North Korean Leader’s Sister Vows 2nd Attempt to Launch Spy Satellite, Slams UN Meeting

North Korean Leader’s Sister Vows 2nd Attempt to Launch Spy Satellite, Slams UN Meeting
Kim Yo Jong attends a wreath-laying ceremony at Ho Chi Minh Mausoleum in Hanoi, Vietnam, on Mar. 2, 2019. (Jorge Silva/Pool Photo via AP, File)

The influential sister of North Korean leader Kim Jong Un vowed again Sunday to push for a second attempt to launch a spy satellite as she lambasted a U.N. Security Council meeting over the North’s first, failed launch.

The North’s attempt to put its first military spy satellite into orbit last Wednesday failed as its rocket crashed off the Korean Peninsula’s western coast. An emergency meeting of the U.N. Security Council was still convened at the request of the United States, Japan, and other countries to discuss the launch because it had violated council resolutions banning the North from performing any launch using ballistic technology.

North Korea launch spy satellite
This photo provided by the North Korean regime shows what it says is a launch of the newly developed Chollima-1 rocket carrying the Malligyong-1 satellite at the Sohae Satellite Launching Ground in Tongch’ang-ri, North Korea, on May 31, 2023. (Korean Central News Agency/Korea News Service via AP)

On Sunday, Kim’s sister and senior ruling party official, Kim Yo Jong, called the U.N. council “a political appendage” of the United States, saying its recent meeting was convened following America’s “gangster-like request.”

She accused the U.N. council of being “discriminative and rude” because it only takes issue with the North’s satellite launches while thousands of satellites launched by other countries are already operating in space. She said North Korea’s attempt to acquire a spy satellite is a legitimate step to respond to military threats posed by the United States and its allies.

In her earlier statement Friday, Kim Yo Jong said the North’s spy satellite “will be correctly put on space orbit in the near future” but didn’t say when its second launch attempt would take place.

South Korea’s spy agency told lawmakers Wednesday it will likely take “more than several weeks” for North Korea to learn the cause of the failed launch but it may attempt a second launch soon if defects aren’t serious.

Washington, Seoul, and others criticized the North’s satellite launch for raising international tensions and urged it to return to talks.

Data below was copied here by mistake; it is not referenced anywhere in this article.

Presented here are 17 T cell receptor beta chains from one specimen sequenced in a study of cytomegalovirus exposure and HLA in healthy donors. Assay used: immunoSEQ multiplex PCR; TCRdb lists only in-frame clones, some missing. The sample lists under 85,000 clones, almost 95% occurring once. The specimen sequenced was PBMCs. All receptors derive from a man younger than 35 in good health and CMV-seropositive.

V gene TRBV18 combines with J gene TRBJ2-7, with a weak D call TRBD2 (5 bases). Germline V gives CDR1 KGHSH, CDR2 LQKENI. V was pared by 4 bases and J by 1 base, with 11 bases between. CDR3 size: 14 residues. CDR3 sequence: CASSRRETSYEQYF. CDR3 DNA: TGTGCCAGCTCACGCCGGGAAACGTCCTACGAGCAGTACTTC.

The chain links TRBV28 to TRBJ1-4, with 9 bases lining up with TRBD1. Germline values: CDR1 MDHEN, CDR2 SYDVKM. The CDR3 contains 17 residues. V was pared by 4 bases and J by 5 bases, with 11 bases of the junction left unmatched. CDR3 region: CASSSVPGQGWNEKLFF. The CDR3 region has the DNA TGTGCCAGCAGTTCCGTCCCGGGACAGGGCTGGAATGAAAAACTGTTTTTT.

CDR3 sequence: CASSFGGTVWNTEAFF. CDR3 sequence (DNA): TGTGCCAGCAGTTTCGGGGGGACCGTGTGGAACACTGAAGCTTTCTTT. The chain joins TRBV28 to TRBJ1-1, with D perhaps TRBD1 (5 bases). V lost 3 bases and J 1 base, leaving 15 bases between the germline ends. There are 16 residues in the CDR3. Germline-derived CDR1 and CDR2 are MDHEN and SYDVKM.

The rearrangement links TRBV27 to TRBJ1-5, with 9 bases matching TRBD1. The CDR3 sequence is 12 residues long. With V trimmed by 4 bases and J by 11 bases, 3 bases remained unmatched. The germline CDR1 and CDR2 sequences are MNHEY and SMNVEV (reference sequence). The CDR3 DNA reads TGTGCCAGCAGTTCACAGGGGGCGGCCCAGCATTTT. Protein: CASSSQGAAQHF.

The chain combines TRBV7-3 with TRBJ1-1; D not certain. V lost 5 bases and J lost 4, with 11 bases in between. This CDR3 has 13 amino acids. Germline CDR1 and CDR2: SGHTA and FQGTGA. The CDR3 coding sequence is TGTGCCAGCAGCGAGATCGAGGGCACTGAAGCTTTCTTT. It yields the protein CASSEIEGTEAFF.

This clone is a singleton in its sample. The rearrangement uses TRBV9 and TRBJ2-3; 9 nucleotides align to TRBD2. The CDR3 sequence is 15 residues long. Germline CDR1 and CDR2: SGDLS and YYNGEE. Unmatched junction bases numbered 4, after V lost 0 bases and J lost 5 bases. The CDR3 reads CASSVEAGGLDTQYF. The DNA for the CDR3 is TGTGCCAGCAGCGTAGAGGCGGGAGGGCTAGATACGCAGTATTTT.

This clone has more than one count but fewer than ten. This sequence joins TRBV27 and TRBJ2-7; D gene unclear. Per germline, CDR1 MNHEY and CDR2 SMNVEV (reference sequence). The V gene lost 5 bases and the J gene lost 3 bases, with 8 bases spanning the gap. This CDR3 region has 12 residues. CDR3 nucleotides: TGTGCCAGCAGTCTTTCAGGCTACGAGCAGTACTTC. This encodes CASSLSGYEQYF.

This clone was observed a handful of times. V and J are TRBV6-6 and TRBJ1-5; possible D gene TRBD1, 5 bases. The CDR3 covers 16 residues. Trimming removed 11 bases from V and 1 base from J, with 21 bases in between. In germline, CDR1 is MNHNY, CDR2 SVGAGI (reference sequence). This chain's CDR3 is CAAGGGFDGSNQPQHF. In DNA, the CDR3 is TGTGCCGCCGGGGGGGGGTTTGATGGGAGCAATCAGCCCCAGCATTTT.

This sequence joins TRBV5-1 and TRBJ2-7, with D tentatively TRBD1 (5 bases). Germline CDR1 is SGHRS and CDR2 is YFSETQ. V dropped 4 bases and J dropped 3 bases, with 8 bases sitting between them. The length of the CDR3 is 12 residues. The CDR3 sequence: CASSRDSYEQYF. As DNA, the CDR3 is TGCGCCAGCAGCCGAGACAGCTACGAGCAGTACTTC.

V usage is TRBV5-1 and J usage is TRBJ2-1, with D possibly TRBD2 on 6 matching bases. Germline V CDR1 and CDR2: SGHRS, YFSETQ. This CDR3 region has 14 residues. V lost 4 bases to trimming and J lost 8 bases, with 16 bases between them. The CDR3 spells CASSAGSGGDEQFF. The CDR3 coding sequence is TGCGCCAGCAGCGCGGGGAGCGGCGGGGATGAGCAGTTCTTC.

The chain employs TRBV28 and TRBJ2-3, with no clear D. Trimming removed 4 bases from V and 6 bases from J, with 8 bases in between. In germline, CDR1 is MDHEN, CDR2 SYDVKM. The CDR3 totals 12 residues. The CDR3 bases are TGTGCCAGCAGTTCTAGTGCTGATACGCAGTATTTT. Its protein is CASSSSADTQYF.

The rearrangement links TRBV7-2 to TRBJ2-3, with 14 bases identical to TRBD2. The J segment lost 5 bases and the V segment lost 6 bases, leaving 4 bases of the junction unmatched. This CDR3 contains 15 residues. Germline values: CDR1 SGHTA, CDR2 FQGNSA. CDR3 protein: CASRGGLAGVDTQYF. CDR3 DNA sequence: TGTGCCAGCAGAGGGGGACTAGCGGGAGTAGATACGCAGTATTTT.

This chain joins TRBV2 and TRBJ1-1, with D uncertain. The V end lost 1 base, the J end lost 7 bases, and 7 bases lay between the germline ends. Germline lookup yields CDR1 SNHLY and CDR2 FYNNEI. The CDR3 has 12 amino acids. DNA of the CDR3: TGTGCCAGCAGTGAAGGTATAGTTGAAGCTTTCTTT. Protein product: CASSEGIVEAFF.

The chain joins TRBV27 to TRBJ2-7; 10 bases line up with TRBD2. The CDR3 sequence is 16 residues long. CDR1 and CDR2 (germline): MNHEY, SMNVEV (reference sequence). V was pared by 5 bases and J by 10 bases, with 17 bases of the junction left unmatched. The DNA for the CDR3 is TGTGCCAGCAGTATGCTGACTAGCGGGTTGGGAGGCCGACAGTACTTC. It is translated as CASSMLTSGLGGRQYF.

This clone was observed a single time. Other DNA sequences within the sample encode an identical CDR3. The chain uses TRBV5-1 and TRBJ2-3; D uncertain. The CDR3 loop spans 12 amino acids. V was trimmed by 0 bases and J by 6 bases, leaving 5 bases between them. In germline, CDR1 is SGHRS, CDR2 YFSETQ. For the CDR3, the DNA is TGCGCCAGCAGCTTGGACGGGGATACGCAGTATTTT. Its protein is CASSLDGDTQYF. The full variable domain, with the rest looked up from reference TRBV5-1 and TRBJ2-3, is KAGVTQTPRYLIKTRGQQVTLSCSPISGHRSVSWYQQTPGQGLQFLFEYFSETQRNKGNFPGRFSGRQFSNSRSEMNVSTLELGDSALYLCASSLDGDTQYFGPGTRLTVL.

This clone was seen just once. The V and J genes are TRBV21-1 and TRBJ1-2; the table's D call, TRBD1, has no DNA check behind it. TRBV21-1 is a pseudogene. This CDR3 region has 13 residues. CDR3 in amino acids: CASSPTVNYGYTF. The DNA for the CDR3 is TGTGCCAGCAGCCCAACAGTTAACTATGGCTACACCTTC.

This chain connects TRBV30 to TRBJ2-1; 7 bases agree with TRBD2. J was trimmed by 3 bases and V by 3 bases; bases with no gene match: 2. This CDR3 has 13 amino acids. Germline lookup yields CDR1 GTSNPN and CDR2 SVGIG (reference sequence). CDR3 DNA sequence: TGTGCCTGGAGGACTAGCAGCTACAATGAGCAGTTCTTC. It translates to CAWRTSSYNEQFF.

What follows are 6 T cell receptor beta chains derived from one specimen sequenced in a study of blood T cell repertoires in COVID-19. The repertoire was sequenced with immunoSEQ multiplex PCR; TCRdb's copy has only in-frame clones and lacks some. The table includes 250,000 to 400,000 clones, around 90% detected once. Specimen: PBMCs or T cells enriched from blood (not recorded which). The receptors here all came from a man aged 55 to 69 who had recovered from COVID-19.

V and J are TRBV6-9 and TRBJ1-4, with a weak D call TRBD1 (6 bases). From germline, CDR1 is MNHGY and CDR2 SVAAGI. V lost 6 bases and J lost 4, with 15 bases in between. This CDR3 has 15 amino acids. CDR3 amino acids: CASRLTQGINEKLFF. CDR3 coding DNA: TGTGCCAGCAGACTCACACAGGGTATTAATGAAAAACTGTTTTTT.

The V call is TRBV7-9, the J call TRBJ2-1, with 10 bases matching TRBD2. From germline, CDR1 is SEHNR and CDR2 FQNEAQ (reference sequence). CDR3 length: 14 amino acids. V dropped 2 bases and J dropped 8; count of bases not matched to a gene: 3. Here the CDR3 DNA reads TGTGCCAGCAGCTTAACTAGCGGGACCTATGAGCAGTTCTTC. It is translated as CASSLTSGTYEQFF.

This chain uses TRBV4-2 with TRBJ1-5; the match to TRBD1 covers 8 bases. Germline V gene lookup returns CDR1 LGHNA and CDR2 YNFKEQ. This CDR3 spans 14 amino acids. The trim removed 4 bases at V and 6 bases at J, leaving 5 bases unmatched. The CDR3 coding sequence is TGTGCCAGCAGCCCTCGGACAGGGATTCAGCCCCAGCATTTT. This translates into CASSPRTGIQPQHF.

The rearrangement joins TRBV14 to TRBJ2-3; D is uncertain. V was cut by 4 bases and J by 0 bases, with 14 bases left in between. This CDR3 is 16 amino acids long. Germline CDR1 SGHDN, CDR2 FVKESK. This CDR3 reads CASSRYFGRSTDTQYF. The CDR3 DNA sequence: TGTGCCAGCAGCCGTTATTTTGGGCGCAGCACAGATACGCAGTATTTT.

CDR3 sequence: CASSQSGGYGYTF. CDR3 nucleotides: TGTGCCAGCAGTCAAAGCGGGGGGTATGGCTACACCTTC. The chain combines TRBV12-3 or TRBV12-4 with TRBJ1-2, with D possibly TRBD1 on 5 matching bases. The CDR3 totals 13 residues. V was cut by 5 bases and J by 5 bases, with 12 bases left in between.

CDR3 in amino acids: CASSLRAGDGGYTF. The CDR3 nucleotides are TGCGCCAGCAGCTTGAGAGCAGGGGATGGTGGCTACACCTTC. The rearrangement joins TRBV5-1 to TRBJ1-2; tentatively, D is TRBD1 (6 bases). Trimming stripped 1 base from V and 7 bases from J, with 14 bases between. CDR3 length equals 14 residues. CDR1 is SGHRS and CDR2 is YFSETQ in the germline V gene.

A military surveillance satellite is among a list of sophisticated weapons systems that Kim Jong Un has vowed to acquire amid protracted security tensions with the United States. Since the start of 2022, Kim has carried out more than 100 missile tests in what he called a warning over expanded military drills between the U.S. and South Korea.

Experts say Kim would want to use his modernized weapons arsenal to wrest concessions from Washington and its partners in future diplomacy.

North Korea was slapped with rounds of U.N. sanctions over its past nuclear and missile tests and satellite launches. But the U.N. Security Council failed to toughen those sanctions over North Korea’s recent testing activities because China and Russia, both permanent members of the U.N. council, blocked the United States and others’ attempts to do so. During the latest U.N. council session Friday, China and Russia again clashed with the United States over the North’s failed launch.

After repeated failures, North Korea placed Earth-observation satellites into orbit in 2012 and 2016, but foreign experts say there is no evidence that either satellite transmitted imagery and other data.

Also Sunday, North Korea threatened not to notify the International Maritime Organization (IMO) of future satellite launches in advance to protest the group’s condemnation of North Korean missile tests.

The IMO’s maritime safety committee on Wednesday adopted a rare resolution denouncing North Korea for conducting launches without proper notification that “seriously threatened the safety of seafarers and international shipping.”

Kim Myong Chol, an international affairs analyst in North Korea, said in a statement carried by state media: “In the future, IMO should know and take measures by itself over the period of [North Korea’s] satellite launch and the impact point of its carrier and be prepared to take full responsibility for all the consequences from it.”

Ahead of its recent spy satellite launch, North Korea told the IMO and Japan that a launch would occur between May 31 and June 11.

ntd newsletter icon
Sign up for NTD Daily
What you need to know, summarized in one email.
Stay informed with accurate news you can trust.
By registering for the newsletter, you agree to the Privacy Policy.